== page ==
Celebrating its 20-year anniversary in 2012, Eurocopter marked key achievements by evolving and expanding the company’s rotorcraft product line, broadening an already extensive international industrial footprint, and continuing the development of services activities worldwide.
The year’s successes underscored Eurocopter’s industry leadership since its 1992 creation through a merger of the Aerospatiale and MBB helicopter divisions – later becoming a business unit of EADS.
Among the evolved rotorcraft introduced by Eurocopter in 2012 was the EC130 T2. Retaining the external lines of its popular EC130 lightweight single-engine helicopter, approximately 70 percent of the airframe structure has been modified for the EC130 T2 version.
Features of the EC130 T2 include a more powerful Arriel 2D turboshaft engine and upgraded main gearbox, an active vibration control system and the integration of a crashworthy fuel tank. Inside, the EC130 T2’s cabin interior structure is redesigned with a full flat floor, while new energy-absorbing seats improve weight and balance for passenger loading; and increased maintenance accessibility is provided for the electrical and air conditioning systems. Additionally, the helicopter’s cockpit is updated for enhanced man-machine interface.
Eurocopter unveiled the EC130 T2 at February’s Heli-Expo exhibition in Dallas, Texas, and the initial helicopter was delivered eight months later to U.S. tour operator Maverick Aviation Group – a launch customer for this rotorcraft type.
“Enhancing our product line is an essential element in Eurocopter’s strategy to maintain its competitive edge,” explained Eurocopter President & CEO Lutz Bertling. “This strategy’s success was demonstrated by the EC130 T2’s commercial response: at its public unveiling, we already had seven launch customers who booked 105 helicopters.”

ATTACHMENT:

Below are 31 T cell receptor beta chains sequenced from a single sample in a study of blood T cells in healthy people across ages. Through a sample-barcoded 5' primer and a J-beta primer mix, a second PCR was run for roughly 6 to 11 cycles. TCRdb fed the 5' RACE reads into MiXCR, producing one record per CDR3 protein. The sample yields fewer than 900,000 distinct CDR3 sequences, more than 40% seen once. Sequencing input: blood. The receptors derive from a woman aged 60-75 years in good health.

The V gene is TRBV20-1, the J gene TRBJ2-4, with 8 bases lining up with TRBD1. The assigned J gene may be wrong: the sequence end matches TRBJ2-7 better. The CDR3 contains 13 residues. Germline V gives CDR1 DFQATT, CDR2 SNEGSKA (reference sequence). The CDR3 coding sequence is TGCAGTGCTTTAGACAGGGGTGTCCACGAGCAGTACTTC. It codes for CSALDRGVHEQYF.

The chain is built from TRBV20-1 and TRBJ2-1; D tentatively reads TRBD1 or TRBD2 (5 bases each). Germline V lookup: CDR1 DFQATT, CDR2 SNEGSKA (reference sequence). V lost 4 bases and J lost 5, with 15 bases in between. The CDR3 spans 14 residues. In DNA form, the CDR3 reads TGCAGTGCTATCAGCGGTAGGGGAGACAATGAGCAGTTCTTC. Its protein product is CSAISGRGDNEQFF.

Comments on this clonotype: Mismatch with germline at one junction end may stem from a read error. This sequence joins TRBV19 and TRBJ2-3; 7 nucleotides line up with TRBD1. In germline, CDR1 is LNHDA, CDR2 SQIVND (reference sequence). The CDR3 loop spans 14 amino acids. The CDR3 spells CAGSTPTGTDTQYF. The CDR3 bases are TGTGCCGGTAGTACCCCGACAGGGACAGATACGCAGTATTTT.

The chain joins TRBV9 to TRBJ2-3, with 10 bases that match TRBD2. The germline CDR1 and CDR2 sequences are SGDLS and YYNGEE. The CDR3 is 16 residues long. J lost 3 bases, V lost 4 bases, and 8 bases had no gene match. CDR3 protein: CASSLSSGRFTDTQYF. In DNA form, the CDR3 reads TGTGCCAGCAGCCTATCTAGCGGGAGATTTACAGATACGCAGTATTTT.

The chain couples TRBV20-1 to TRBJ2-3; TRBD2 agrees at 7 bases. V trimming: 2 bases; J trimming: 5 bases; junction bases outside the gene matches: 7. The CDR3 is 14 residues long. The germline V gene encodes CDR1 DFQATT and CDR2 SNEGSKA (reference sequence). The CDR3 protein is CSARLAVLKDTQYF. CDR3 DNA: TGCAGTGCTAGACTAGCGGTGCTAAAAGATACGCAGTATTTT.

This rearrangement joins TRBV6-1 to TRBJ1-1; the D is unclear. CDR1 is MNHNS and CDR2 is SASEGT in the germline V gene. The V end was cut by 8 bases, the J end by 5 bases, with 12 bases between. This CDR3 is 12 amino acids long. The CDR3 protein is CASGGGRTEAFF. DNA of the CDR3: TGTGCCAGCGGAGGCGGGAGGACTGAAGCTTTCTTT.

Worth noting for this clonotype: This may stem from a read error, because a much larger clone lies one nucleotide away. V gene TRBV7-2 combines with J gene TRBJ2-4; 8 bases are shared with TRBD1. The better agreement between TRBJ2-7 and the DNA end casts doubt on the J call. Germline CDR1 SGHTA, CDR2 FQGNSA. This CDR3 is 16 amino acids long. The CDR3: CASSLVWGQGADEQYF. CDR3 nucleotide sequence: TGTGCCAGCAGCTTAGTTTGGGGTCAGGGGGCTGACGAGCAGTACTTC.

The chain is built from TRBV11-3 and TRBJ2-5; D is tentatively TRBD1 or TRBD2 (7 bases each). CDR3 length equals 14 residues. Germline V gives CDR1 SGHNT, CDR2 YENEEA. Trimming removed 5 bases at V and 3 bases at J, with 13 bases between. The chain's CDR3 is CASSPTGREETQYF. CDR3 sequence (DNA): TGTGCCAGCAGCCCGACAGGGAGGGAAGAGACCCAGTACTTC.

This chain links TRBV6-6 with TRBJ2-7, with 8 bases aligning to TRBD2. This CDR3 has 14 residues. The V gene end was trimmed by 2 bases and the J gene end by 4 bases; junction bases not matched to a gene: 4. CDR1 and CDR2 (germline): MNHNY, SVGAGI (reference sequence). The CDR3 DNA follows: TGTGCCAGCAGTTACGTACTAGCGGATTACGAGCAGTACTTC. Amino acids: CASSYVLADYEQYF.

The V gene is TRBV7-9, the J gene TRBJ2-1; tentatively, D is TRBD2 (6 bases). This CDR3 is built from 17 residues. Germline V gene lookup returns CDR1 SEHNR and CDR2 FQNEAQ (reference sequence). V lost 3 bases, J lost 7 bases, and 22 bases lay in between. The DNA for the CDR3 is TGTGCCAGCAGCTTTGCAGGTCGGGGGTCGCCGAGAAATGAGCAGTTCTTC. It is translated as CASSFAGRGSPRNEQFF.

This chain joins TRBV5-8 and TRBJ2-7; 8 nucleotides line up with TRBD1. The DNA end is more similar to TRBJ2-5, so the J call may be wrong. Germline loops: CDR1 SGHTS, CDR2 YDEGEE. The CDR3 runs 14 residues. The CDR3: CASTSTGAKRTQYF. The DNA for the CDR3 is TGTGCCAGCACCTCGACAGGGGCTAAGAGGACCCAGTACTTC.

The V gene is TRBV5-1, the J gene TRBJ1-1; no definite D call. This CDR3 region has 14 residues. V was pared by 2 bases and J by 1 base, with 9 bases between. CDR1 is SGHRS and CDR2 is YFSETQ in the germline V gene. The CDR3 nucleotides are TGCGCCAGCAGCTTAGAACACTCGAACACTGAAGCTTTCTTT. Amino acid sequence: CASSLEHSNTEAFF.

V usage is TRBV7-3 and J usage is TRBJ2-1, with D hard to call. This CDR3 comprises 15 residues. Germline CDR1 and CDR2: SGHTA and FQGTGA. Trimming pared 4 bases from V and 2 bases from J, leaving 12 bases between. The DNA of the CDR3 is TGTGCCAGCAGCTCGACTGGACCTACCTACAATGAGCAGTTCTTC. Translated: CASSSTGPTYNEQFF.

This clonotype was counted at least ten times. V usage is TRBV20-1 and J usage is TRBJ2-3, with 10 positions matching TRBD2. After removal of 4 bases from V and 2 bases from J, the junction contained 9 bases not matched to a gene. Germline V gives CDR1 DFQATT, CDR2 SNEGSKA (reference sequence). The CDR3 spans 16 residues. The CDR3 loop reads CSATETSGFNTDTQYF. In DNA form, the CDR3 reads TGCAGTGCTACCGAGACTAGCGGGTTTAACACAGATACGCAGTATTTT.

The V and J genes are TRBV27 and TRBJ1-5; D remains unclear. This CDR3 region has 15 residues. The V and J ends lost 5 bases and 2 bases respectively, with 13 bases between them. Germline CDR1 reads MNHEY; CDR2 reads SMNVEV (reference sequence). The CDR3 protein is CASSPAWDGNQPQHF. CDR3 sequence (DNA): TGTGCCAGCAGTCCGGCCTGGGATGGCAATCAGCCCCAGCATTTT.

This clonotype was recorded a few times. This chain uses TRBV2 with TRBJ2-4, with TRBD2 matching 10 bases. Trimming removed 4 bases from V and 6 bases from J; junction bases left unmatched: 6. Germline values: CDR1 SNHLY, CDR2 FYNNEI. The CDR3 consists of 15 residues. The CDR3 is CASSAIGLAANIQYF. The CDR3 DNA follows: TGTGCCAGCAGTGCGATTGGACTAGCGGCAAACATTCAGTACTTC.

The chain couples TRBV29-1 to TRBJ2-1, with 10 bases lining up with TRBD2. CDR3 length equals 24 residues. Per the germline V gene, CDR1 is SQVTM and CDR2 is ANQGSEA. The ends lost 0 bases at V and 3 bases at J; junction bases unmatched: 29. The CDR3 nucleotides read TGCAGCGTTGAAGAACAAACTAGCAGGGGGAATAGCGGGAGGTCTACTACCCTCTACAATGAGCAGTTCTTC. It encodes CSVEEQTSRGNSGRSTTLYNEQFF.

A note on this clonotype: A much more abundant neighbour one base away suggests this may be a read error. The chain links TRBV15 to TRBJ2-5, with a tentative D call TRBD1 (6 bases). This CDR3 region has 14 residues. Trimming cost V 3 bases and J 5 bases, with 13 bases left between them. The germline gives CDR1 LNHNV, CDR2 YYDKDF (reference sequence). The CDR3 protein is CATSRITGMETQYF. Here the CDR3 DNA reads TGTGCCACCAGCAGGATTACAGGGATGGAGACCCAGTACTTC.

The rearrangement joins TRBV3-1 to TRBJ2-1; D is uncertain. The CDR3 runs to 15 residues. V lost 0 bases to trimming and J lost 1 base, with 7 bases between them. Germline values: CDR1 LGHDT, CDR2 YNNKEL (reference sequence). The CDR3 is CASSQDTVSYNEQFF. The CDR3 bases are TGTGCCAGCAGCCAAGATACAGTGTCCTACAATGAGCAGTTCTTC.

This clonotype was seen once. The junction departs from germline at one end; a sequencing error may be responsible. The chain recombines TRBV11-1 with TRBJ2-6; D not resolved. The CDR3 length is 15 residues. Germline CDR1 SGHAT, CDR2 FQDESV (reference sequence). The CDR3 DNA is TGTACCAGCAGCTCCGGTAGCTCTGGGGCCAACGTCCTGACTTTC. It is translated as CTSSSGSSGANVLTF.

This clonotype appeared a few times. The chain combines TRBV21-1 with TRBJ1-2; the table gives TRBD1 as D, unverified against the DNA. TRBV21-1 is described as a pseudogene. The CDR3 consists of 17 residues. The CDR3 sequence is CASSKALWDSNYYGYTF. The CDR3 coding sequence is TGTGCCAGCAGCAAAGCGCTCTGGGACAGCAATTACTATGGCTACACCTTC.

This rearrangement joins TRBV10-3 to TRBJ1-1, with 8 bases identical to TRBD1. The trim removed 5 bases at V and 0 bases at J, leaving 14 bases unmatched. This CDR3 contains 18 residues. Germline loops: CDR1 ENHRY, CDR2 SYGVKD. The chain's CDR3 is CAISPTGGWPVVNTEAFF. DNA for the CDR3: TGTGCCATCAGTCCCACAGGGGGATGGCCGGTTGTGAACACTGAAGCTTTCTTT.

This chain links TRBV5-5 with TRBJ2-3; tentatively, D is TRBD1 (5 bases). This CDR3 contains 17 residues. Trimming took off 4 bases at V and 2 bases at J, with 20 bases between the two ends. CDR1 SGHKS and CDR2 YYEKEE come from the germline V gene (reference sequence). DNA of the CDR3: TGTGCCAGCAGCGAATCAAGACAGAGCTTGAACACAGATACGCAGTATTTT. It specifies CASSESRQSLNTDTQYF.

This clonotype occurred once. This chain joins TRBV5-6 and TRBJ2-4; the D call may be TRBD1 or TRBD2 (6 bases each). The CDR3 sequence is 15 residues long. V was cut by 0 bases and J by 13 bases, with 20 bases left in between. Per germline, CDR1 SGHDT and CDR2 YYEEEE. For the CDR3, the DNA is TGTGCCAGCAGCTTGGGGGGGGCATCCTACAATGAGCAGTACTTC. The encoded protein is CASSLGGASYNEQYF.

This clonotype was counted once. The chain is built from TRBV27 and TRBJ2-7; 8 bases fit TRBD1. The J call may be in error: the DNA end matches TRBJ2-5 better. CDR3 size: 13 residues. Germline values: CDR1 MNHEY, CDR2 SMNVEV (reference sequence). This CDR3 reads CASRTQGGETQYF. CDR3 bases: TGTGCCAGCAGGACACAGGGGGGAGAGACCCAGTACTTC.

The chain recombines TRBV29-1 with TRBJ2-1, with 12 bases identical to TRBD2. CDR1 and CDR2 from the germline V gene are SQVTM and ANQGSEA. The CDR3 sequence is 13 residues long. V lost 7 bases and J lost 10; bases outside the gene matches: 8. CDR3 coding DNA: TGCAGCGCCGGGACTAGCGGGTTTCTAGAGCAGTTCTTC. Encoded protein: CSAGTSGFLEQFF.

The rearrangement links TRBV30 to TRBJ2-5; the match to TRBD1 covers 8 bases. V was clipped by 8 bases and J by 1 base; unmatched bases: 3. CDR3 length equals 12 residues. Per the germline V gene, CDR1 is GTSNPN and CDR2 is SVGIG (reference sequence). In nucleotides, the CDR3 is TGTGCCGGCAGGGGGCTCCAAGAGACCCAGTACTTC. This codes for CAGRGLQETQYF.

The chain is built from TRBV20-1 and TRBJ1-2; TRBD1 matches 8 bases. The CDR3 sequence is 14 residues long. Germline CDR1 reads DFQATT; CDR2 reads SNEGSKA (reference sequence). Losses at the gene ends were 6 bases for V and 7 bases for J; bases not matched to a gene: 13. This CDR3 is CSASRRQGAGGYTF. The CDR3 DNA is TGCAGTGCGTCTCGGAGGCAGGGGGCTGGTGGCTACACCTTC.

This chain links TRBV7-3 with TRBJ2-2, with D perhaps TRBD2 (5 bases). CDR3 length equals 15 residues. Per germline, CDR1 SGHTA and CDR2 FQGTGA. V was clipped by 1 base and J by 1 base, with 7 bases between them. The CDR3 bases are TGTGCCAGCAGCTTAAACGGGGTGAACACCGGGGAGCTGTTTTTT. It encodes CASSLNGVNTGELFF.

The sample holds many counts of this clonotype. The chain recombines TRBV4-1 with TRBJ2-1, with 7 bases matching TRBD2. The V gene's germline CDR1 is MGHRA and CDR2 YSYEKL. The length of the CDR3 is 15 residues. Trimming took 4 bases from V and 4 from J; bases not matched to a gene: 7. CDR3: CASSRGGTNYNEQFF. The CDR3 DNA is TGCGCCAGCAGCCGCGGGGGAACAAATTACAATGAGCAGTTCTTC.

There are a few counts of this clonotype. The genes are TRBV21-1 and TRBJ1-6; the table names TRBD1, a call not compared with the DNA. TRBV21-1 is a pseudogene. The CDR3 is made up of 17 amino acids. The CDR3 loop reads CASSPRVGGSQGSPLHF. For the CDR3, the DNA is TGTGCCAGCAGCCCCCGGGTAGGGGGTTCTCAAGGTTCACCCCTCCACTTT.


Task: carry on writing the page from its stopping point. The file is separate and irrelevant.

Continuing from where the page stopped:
In 2012, Eurocopter also pursued the flight test and certification program for its EC145 T2 – the medium-size, twin-engine EC145 family’s latest evolution, with deliveries to begin in 2013. One of the most visible changes is the incorporation of Eurocopter’s Fenestron® shrouded fan-in-tail rotor, while the use of FADEC-equipped Arriel 2E engines extend the helicopter’s cruise speed to 134 kts. and the operating ceiling to 18,000 feet. The EC145 T2 also further improves on the EC145’s comprehensive avionics by adding a four-axis dual digital autopilot as standard, and introducing Eurocopter’s new family avionics solution with fully integrated large-screen flight and navigation displays.
Another “evolution” product launch in 2012 was the Super Puma AS332 C1e – a configuration of Eurocopter’s 9-ton class, twin-engine helicopter that offers shorter lead times and highly competitive operational and maintenance costs. Launch customer for the AS332 C1e is Starlite Aviation Group – a company that offers a wide range of helicopter services to international clients such as United Nations agencies and NGOs.
The year marked a startup of deliveries for Eurocopter’s evolved AS350 B3e version, which is powered by a Turbomeca Arriel 2D turboshaft engine with a new-generation digital FADEC, and an engine data recorder for condition monitoring. The integration of Eurocopter’s dual-screen Vehicle and Engine Multifunction Display (VEMD) in the AS350 B3e’s cockpit enables pilots to check primary aircraft and engine parameters in one glance – thus reducing workload and enhancing safety.
New product activity in 2012 included the maiden flight of Eurocopter’s first series production EC175 – which is being developed in cooperation with Chinese industrial partner AVIC for deliveries beginning in 2013. The performance figures for this medium twin-engine helicopter have been improved from the original specifications, with a recommended cruise speed of 150 kts. – 10 kts. faster than the previous figure without affecting payload range – while the maximum cruise speed exceeds 165 kts., all at extremely low vibration levels. Eurocopter is applying the newest avionics family – “Helionix” – that meets the latest international avionics standards, and makes the EC175 the second aircraft to apply it, after the Airbus A380.